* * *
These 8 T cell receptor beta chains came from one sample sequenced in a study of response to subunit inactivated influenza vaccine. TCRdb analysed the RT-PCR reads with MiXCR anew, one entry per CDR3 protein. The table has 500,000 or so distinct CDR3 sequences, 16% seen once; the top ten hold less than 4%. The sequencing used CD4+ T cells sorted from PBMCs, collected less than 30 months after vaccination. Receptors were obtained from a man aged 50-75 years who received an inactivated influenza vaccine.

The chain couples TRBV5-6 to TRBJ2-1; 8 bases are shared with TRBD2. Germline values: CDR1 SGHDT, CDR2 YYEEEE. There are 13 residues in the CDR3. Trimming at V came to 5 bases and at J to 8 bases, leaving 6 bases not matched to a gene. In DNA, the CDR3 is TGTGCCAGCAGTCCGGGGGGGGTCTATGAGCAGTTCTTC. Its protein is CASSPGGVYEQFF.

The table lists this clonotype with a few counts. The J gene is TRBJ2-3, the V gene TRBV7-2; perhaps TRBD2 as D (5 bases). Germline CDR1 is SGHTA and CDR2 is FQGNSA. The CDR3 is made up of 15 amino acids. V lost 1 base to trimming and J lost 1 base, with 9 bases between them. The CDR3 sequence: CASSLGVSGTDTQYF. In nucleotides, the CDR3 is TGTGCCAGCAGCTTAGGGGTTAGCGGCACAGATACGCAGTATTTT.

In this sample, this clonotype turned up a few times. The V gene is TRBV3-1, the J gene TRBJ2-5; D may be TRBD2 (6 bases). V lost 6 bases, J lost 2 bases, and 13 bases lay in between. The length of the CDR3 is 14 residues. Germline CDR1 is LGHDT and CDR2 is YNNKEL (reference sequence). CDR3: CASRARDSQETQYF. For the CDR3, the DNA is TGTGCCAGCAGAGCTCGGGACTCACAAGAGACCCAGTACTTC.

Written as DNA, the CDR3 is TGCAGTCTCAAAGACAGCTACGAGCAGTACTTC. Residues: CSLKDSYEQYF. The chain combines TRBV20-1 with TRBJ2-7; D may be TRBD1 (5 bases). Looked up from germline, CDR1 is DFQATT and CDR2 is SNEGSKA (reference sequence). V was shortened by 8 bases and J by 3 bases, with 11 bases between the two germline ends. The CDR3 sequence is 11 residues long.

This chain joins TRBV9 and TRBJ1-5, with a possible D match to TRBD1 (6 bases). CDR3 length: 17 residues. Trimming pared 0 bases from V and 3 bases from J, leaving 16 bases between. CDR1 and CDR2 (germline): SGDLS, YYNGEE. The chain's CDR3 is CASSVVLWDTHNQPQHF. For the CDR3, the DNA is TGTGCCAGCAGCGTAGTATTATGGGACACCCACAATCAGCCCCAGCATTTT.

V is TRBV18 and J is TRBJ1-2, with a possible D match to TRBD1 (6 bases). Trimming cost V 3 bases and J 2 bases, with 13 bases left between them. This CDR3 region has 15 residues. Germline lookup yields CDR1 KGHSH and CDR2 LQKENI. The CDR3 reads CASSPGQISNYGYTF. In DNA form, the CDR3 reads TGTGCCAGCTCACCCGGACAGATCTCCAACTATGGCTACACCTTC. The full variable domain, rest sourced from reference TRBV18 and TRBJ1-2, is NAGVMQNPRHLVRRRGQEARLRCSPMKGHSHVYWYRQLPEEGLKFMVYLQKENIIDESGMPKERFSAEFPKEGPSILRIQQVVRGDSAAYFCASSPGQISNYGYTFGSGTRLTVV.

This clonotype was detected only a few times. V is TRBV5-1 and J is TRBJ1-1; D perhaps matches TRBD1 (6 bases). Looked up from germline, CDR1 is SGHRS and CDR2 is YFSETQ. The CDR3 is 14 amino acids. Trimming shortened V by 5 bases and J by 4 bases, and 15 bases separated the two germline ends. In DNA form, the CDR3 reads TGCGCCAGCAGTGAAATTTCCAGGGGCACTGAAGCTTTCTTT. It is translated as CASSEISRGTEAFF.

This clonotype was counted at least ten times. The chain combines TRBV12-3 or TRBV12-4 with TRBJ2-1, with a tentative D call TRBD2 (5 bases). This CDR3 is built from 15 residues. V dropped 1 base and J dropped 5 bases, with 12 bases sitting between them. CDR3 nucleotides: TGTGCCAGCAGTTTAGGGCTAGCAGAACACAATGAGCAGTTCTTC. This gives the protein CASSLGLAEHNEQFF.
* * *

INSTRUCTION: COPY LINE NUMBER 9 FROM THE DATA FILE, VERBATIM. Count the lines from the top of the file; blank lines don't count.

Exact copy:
This clonotype was counted at least ten times. The chain combines TRBV12-3 or TRBV12-4 with TRBJ2-1, with a tentative D call TRBD2 (5 bases). This CDR3 is built from 15 residues. V dropped 1 base and J dropped 5 bases, with 12 bases sitting between them. CDR3 nucleotides: TGTGCCAGCAGTTTAGGGCTAGCAGAACACAATGAGCAGTTCTTC. This gives the protein CASSLGLAEHNEQFF.